With respect to the first prong of the qualified immunity analysis, Appellants contend that the Plan's limitation on future communications “relating to your employment” renders it constitutional. This could only be so, however, if the limiting phrase, “relating to your employment,” had to be interpreted to cover only matters not of public concern. But, in fact, matters “relating to your employment” clearly can encompass matters of public concern. For example, the Plan apparently would restrict Mansoor's right to speak about perceived racial problems within the department, a right we have explicitly held to be of public concern. See Cromer v. Brown, 88 F.3d 1315, 1325-26 (4th Cir.1996). Indeed, Appellants conceded at oral argument that the district court correctly noted that “there are matters which can relate to your employment which also relate to matters of public interest.”
Appellants also argue that Chief Miller made it clear at the December 30 meeting that the Plan did not refer to Mansoor's statements as a private citizen. They maintain that Mansoor admitted at deposition that Chief Miller explained that Mansoor would retain his rights to speak as a private citizen. This argument fails for several reasons. First, since there is no ambiguity in the terms of the Plan, Miller's oral statements are irrelevant to its interpretation. See, e.g., Providence Square Assocs., L.L.C. v. G.D.F., Inc., 211 F.3d 846, 850 (4th Cir.2000) (“If the terms of the contract are clear and unambiguous, then we must afford those terms their plain and ordinary meaning.”). Moreover, as the district court observed, Miller's statements at the meeting are so confusing that they obviously do not clarify the meaning of the Plan, and they certainly do not make it clear that the Plan does not restrict protected speech. Not only was Miller's immediate response to Mansoor's question about rights as a private citizen confusing, but Miller later stated that there could be no confusion now “because it's in writing.” Finally, Mansoor's asserted deposition “admission” that Miller clarified the meaning of the Plan is taken out of context; Mansoor stated only minutes later that he understood the Plan to mean “you need to keep quiet․ I took it to mean that the document coupled with what I have personal knowledge of, that they didn't want me to speak up about anything at all in the department.”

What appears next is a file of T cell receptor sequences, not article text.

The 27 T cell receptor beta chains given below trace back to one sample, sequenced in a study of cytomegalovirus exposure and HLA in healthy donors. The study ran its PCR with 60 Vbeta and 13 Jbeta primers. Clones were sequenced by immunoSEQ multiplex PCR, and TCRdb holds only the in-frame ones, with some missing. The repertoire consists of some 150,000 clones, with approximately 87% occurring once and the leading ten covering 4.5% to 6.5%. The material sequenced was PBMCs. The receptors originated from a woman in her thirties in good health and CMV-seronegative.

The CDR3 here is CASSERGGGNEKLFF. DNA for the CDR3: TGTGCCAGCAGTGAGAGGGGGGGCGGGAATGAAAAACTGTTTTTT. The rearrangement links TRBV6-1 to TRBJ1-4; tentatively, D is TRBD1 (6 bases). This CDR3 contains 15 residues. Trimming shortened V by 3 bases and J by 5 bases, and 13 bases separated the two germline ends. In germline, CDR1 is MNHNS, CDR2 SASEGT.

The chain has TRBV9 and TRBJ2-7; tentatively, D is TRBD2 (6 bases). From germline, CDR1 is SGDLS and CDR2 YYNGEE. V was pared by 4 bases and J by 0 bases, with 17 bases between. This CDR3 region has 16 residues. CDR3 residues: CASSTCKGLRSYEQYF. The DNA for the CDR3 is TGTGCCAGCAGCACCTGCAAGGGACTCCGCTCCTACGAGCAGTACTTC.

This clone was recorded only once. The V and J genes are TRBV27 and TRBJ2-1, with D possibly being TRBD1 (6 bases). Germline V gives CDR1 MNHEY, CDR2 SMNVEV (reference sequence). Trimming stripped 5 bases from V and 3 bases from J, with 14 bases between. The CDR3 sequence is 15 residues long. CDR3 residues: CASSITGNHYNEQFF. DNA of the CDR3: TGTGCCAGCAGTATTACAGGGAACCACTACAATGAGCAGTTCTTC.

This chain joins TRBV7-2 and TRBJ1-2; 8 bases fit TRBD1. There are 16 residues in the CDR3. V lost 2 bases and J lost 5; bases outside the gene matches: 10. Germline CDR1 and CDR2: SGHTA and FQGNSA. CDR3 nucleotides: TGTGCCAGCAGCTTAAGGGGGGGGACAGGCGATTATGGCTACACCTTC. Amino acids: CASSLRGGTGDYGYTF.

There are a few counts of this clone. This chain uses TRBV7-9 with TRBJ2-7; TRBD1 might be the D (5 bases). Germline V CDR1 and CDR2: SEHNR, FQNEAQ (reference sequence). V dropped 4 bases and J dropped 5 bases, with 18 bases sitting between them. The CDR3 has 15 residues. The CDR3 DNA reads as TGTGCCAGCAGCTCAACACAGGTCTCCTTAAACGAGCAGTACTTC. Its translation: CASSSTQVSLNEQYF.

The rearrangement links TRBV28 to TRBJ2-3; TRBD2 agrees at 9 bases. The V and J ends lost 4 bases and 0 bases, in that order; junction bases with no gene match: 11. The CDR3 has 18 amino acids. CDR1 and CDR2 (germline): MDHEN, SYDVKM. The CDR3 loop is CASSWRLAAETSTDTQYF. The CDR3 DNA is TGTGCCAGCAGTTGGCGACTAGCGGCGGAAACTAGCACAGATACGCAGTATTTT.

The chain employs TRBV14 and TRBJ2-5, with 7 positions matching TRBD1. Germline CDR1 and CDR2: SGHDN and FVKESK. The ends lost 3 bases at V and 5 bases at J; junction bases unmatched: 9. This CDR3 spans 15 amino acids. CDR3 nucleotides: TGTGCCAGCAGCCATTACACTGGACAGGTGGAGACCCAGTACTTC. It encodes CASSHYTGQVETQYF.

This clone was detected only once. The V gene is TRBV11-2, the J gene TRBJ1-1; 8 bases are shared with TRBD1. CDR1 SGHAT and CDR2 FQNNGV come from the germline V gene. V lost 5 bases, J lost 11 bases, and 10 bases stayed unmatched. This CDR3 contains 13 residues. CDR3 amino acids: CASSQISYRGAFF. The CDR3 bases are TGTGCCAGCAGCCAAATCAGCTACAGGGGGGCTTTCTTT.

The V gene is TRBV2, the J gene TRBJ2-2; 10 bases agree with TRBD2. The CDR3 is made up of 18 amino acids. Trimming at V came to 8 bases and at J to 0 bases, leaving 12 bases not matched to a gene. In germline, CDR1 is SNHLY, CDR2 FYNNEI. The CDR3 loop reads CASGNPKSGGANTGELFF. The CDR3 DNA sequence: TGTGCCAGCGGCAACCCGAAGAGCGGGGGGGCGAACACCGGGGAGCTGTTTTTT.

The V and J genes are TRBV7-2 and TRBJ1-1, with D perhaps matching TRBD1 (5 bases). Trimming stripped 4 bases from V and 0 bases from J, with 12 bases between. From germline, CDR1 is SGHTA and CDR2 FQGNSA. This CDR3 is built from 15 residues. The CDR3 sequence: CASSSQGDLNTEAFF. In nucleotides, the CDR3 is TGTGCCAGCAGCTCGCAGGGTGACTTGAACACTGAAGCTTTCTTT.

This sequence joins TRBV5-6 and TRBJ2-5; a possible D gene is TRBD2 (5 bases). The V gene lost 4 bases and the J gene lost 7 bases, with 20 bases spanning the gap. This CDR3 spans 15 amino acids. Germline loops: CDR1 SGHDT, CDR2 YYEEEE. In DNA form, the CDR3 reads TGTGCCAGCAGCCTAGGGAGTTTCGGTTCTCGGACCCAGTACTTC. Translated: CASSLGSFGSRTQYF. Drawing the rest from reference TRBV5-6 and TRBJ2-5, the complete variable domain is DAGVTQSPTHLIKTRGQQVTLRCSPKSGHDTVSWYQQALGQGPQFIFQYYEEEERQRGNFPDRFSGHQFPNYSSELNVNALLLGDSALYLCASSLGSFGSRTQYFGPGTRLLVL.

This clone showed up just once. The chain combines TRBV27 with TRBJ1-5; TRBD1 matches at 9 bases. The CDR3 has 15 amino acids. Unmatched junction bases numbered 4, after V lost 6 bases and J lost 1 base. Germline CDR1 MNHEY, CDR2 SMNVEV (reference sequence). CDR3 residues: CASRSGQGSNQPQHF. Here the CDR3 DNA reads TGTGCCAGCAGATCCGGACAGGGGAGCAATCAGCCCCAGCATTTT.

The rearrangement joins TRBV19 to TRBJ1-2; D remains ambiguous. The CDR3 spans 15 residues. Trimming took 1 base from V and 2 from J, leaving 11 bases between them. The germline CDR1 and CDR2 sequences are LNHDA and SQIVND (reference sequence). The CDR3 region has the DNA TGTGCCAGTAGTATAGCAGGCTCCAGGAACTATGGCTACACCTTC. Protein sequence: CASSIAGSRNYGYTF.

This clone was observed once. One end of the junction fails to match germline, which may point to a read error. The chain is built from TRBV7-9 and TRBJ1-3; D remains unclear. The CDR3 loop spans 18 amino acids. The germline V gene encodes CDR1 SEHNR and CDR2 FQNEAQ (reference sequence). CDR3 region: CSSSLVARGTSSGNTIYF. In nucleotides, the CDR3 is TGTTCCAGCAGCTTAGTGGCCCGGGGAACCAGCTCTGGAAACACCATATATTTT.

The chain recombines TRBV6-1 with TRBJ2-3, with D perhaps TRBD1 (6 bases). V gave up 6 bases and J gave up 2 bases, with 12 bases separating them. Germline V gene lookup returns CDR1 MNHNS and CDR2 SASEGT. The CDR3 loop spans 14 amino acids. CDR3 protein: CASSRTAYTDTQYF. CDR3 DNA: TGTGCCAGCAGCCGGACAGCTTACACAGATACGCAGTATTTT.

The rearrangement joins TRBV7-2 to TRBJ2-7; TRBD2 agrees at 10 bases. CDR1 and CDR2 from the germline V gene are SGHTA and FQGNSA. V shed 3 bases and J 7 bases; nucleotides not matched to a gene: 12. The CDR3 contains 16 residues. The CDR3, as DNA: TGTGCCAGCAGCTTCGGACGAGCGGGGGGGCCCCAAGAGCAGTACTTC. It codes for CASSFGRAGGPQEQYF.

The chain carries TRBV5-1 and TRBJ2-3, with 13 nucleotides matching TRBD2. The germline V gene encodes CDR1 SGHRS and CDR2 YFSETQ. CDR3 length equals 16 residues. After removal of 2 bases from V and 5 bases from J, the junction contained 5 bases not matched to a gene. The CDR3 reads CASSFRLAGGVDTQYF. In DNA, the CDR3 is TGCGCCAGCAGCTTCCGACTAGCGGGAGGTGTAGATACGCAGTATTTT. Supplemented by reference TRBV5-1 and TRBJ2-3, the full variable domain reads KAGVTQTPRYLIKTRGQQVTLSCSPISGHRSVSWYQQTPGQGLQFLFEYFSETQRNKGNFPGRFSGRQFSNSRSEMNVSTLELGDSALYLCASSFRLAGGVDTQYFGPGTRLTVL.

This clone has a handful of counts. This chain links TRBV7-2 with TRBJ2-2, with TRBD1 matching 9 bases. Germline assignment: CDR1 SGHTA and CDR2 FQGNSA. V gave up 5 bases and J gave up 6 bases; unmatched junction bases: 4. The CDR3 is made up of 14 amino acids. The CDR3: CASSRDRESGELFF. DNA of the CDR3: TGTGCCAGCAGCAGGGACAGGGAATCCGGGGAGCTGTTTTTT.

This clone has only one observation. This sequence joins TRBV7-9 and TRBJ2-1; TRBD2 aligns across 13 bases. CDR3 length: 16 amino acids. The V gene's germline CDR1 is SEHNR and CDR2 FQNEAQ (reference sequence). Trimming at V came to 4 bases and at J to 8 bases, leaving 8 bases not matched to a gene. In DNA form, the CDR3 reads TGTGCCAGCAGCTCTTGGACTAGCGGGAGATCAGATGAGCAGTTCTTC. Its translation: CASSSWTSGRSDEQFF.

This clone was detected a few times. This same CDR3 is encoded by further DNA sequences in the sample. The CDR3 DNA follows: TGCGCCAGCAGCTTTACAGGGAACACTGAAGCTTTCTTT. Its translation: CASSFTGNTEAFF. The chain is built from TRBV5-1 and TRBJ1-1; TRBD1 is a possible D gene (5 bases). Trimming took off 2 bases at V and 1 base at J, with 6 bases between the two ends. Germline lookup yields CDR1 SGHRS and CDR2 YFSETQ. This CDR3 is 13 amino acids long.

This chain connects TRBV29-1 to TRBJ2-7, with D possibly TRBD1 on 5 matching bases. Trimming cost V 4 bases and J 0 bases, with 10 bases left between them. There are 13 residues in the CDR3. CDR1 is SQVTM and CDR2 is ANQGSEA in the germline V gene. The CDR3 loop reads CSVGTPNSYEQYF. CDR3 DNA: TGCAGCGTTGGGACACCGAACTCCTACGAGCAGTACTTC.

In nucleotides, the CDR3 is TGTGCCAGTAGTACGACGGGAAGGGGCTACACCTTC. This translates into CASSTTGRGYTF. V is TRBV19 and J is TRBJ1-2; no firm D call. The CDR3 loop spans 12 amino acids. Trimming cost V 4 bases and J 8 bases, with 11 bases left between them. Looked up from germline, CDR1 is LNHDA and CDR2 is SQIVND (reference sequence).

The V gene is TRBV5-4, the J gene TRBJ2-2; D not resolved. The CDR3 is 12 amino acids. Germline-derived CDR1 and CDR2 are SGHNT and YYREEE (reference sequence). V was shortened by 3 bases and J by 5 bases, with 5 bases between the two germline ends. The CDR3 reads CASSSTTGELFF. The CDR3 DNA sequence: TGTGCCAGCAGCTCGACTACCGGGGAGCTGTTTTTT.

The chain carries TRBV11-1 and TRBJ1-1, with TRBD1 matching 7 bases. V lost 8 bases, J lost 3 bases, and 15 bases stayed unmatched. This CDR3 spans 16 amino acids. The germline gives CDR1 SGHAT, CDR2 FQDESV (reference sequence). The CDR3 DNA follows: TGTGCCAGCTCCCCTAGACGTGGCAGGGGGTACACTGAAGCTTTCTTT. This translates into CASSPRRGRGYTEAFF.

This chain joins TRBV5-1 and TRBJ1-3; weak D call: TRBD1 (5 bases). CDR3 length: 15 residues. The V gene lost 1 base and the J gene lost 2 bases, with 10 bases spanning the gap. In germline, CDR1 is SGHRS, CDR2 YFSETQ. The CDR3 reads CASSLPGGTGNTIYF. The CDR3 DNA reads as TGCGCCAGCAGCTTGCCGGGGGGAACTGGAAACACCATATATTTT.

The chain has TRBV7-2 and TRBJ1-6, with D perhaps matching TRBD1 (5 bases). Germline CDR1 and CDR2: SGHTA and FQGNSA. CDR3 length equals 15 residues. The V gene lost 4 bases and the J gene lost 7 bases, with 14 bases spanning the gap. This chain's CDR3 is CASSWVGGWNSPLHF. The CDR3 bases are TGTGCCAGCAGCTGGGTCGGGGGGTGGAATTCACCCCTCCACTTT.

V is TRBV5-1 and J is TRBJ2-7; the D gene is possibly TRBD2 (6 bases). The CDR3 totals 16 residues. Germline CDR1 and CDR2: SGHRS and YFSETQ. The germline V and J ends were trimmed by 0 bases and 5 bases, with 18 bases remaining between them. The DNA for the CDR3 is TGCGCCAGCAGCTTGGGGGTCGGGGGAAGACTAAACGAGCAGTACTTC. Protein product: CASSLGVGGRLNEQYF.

Alternatively, Appellants maintain that they could have reasonably believed that the Pickering balancing test must be resolved in their favor, citing cases holding that a government employer has an interest in preventing disruption in the workplace. See, e.g., Goldstein v. Chestnut Ridge Volunteer Fire Co., 218 F.3d 337, 354-55 (4th Cir.2000); Berger v. Battaglia, 779 F.2d 992, 1000-01 (4th Cir.1985).
The problem with this contention is that, as the district court found, “the record fails to reflect any direct disruption caused by the plaintiff. Indeed, upon returning to work after his medical leave, the plaintiff received a letter of appreciation for his professional response to a local burglary ․” Mansoor, 189 F.Supp.2d at 436. Of course, the law does not require government officials to wait until a disruption has occurred before taking action, but in this case under the evidence proffered by Mansoor, there is no reason to believe that his conduct was likely to cause a disruption even prospectively, since it had not caused a disruption in the past.4
Moreover, even if Appellants had a legitimate interest in restricting Mansoor's unprotected comments about his employment, this does not justify the Plan's restriction on Mansoor's prospective speech about matters of public concern as a private citizen. In fact, Appellants conceded at oral argument that they had “absolutely” no interest in restricting Mansoor's right to speak, as a citizen, on matters of public concern.
Turning to the second prong of the qualified immunity analysis, there is little doubt, as the district court concluded, that the rights Mansoor claims were violated by the Plan were clearly established during the relevant time period. The Supreme Court articulated the principles governing this case in Pickering, decided in 1968, and Connick, decided in 1983. See Connick, 461 U.S. at 142, 103 S.Ct. 1684; Pickering, 391 U.S. at 568, 88 S.Ct. 1731. Thus, when Appellants drafted the Plan and presented it to Mansoor in 1998, the governing principles had been established for at least fifteen years.
Appellants' principal contrary argument is that in cases involving qualified immunity and the Pickering balancing test, the outcome of the balancing test can “only infrequently” be said to be “clearly established.” See DiMeglio v. Haines, 45 F.3d 790, 806 (4th Cir.1995). Although this is so, “we did not say [in DiMeglio ] that a public employee's right to speak on matters of public concern could never be clearly established.” Cromer, 88 F.3d at 1326 (emphasis in original). In this case, as discussed earlier, Appellants have conceded that they had no interest in restricting the clearly protected speech covered by the Plan (i.e., Mansoor's right to speak about matters of public concern as a private citizen). Given this concession, we have no difficulty concluding that the district court did not err in denying them qualified immunity.5